Does Investor Democracy Conflict with Political Democracy?

The idea for this post hit me the other day while hearing some news about Iran invading Iraq’s oilfields which consequently made oil rise.  Having recently allocated some of my father’s retirement money into energy stocks, I got excited by this news – which is all other respects is not “good” news.

This made me think.  If for a split second someone like me who is loosely tied to this investment in energy could psychologically put aside ethics and common sense and root solely on greed, what about those with a larger investment in such resources and companies or, even worse, the means to manipulate the value of their own investment?

Greed is a powerful emotion and what many attribute to conspiracy is simply the fallibility of man.  Money makes people do stupid, sometimes evil things.

Luckily, the United States is a capitalist democracy.  Sure there is a powerful elite, a “capital class”  but it is kept in check by the majority of people, the “labor class”, as well as market forces themselves.  This system works well unless the interests of labor somehow become aligned with the interests of capital, or what I like to call the “capitalization of labor”.  The greed of labor usually checks the greed of capital, but when labor’s interests are aligned with capital, capital can hijack the market and become too powerful.

While most who know me know that I am a huge supporter of the individual investor and for technology that empowers him, one must question whether democracy in investments eats away at the capitalist democracy that we have built.  Does the large percentage of the Average American’s net worth tied up in relatively meaningless amount of voting shares of American corporations devalue his right to vote?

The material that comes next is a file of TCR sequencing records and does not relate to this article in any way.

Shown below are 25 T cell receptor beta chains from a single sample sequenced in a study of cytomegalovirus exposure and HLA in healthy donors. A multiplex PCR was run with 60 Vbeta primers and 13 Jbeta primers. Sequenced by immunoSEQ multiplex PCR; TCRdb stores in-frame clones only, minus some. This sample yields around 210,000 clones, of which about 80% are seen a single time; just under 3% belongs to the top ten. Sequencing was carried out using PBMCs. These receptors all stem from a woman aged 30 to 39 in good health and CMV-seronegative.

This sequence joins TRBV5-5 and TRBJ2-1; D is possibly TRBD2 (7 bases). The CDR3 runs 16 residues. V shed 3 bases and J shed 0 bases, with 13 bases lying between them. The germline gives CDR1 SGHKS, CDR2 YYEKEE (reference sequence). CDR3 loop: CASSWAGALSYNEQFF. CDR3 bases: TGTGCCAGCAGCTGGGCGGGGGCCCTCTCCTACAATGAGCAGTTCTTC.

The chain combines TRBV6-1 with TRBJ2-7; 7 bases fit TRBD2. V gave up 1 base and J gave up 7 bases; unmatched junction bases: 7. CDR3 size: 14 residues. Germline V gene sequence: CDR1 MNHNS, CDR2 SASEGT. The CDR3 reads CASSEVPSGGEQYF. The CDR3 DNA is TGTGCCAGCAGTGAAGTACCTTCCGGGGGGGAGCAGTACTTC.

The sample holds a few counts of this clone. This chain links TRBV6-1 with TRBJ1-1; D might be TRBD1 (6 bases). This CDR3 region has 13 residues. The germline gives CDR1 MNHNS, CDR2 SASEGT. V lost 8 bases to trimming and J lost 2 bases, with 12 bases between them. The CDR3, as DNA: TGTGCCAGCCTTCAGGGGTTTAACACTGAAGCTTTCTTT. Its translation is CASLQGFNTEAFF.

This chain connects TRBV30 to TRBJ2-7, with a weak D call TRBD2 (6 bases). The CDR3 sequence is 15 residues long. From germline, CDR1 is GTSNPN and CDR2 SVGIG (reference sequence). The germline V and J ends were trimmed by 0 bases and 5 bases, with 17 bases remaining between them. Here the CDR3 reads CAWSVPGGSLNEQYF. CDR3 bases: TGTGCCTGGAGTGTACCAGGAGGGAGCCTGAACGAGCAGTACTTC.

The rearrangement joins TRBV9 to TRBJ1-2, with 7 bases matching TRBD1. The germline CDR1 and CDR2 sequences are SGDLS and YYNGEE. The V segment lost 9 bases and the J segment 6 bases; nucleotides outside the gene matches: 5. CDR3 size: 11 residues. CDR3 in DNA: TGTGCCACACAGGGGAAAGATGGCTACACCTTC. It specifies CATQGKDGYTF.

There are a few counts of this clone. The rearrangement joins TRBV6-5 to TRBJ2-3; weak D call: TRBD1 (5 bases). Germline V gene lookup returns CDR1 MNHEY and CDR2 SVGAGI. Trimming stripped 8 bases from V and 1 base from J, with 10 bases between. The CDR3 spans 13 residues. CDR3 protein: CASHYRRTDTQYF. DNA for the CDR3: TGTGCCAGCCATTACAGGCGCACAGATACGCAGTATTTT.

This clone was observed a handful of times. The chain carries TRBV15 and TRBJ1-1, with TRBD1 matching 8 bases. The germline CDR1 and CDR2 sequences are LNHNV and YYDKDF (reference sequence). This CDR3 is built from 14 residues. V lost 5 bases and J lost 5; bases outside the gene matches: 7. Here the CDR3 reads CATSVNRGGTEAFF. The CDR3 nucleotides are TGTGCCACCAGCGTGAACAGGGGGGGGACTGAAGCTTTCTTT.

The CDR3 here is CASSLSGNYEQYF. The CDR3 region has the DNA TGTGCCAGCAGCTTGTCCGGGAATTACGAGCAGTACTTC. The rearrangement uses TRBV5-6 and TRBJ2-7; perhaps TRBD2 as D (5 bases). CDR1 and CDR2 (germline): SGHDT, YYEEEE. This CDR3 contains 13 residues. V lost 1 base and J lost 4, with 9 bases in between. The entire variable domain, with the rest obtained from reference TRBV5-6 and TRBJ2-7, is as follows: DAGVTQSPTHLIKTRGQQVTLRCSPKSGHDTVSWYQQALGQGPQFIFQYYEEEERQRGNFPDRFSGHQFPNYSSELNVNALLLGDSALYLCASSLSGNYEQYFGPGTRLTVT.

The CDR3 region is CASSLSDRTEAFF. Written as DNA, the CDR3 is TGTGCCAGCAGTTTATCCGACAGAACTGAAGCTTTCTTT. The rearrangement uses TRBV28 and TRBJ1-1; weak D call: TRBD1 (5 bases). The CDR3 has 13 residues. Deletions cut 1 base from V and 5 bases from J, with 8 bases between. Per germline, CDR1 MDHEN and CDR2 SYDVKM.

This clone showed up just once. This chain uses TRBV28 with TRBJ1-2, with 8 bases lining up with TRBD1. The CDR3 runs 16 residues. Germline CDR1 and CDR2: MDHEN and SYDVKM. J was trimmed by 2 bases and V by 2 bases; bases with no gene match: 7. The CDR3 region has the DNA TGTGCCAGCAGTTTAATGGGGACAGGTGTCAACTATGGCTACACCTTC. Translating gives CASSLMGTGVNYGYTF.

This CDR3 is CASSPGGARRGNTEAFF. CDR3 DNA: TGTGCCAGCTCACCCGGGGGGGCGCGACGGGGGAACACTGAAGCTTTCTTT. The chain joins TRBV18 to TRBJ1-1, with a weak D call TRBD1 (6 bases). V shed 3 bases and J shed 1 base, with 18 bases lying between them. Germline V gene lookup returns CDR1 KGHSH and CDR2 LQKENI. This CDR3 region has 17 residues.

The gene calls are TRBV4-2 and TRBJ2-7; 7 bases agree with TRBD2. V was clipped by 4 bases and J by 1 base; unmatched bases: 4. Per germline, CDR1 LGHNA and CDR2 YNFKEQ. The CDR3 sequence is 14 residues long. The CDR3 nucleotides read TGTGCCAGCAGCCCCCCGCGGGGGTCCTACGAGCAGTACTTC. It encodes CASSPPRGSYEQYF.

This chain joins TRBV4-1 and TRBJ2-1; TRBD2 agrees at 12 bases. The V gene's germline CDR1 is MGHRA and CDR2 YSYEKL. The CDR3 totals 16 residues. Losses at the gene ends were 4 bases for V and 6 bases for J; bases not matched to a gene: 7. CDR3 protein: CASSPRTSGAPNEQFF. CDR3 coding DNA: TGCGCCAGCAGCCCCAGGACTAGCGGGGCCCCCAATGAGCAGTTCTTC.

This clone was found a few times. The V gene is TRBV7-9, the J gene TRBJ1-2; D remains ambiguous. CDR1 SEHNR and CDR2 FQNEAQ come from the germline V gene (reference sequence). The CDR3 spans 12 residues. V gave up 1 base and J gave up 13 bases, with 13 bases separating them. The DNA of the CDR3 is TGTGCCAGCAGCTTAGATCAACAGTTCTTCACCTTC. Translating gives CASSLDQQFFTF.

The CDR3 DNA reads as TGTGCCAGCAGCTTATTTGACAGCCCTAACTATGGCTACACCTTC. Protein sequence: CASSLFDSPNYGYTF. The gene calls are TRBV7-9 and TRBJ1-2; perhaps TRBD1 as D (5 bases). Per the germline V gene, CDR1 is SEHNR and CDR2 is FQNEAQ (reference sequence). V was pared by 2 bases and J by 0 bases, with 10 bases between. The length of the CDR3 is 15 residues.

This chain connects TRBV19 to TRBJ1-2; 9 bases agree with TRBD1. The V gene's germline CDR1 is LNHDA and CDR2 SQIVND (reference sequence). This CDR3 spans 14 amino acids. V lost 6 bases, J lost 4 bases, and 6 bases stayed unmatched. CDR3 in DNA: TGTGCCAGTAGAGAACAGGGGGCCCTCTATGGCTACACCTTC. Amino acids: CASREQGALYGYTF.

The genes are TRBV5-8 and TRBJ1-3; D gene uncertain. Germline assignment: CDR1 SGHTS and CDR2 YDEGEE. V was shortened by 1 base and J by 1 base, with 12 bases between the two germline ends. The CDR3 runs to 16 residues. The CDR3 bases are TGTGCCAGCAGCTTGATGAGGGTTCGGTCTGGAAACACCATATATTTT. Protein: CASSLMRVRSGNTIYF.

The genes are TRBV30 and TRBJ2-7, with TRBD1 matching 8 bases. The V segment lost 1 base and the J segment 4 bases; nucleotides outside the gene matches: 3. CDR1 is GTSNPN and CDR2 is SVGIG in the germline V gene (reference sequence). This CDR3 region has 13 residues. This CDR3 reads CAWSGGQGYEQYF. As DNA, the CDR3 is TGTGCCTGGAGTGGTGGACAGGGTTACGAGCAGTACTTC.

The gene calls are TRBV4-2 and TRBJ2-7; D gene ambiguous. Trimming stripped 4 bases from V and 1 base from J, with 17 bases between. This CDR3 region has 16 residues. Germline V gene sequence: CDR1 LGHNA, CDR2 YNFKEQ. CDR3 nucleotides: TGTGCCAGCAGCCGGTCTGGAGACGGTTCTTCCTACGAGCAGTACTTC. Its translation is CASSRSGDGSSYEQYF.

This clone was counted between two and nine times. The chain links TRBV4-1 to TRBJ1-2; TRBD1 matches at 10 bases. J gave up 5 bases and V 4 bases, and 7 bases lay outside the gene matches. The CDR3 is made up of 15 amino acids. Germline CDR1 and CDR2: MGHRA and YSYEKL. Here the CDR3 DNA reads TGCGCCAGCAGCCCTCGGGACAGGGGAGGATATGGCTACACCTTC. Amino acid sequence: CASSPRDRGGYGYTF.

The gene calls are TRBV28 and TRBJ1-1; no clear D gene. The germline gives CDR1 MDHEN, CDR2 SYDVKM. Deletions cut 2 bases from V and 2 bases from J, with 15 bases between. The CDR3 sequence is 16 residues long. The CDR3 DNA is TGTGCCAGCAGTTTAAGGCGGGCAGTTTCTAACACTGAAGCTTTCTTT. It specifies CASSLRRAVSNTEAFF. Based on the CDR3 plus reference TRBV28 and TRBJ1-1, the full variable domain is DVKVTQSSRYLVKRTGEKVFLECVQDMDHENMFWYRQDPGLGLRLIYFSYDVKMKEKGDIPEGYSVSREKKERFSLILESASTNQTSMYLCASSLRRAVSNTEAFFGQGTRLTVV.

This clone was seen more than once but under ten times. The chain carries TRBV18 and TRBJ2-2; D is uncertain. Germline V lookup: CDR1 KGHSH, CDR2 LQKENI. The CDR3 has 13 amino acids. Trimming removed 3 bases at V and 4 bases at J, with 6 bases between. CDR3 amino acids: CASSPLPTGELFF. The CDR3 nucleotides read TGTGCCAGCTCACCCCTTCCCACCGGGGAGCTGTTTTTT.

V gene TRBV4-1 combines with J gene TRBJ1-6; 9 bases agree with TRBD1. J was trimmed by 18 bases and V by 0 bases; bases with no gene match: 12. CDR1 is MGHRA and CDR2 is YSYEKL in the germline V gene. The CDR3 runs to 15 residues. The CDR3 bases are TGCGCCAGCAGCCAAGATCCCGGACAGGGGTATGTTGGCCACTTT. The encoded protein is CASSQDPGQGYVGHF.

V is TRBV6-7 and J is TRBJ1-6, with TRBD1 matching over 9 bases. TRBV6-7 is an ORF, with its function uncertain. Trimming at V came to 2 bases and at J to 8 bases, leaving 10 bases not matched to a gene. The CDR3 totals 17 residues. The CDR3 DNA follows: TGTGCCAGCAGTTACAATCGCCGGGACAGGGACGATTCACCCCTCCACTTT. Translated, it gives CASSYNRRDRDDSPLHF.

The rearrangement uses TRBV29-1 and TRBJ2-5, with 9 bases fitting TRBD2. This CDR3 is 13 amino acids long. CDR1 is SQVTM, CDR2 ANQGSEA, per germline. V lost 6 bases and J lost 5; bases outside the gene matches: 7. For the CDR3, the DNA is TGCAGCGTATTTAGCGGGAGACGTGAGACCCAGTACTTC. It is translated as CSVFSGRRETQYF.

Think about it.  If people didn’t have 401K’s and the ability to check them daily, would the plummeting stock market back in October 2008 really have swayed them to take such quick and drastic action in the bailouts?  Probably not.  The unemployment rate was only 8% or so at that time, but the percentage of people holding equities was MUCH higher.

Would people be so apathetic about the corporatism run amok in our government if they weren’t long those same securities in their retirement accounts?  Probably not.

Freedom of the masses to invest does not necessarily bring with it political freedom – in fact it may bring the opposite.  We are so quick to look at the economic benefits (and indeed there are many) we overlook some of the possible negative political costs of such an innovation.

The solution to this is not simple, and won’t come from the government but  from the general public realizing that the most valuable voting shares they own are not in their 401K.

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  1. Ross

    Great post. I have enjoyed your blog this year. Happy New Year.

    The great question I have for 2010:

    Who (truly) owns the voting stock of the United States Government?

    The last 18 months implies it is anyone BUT the American people.




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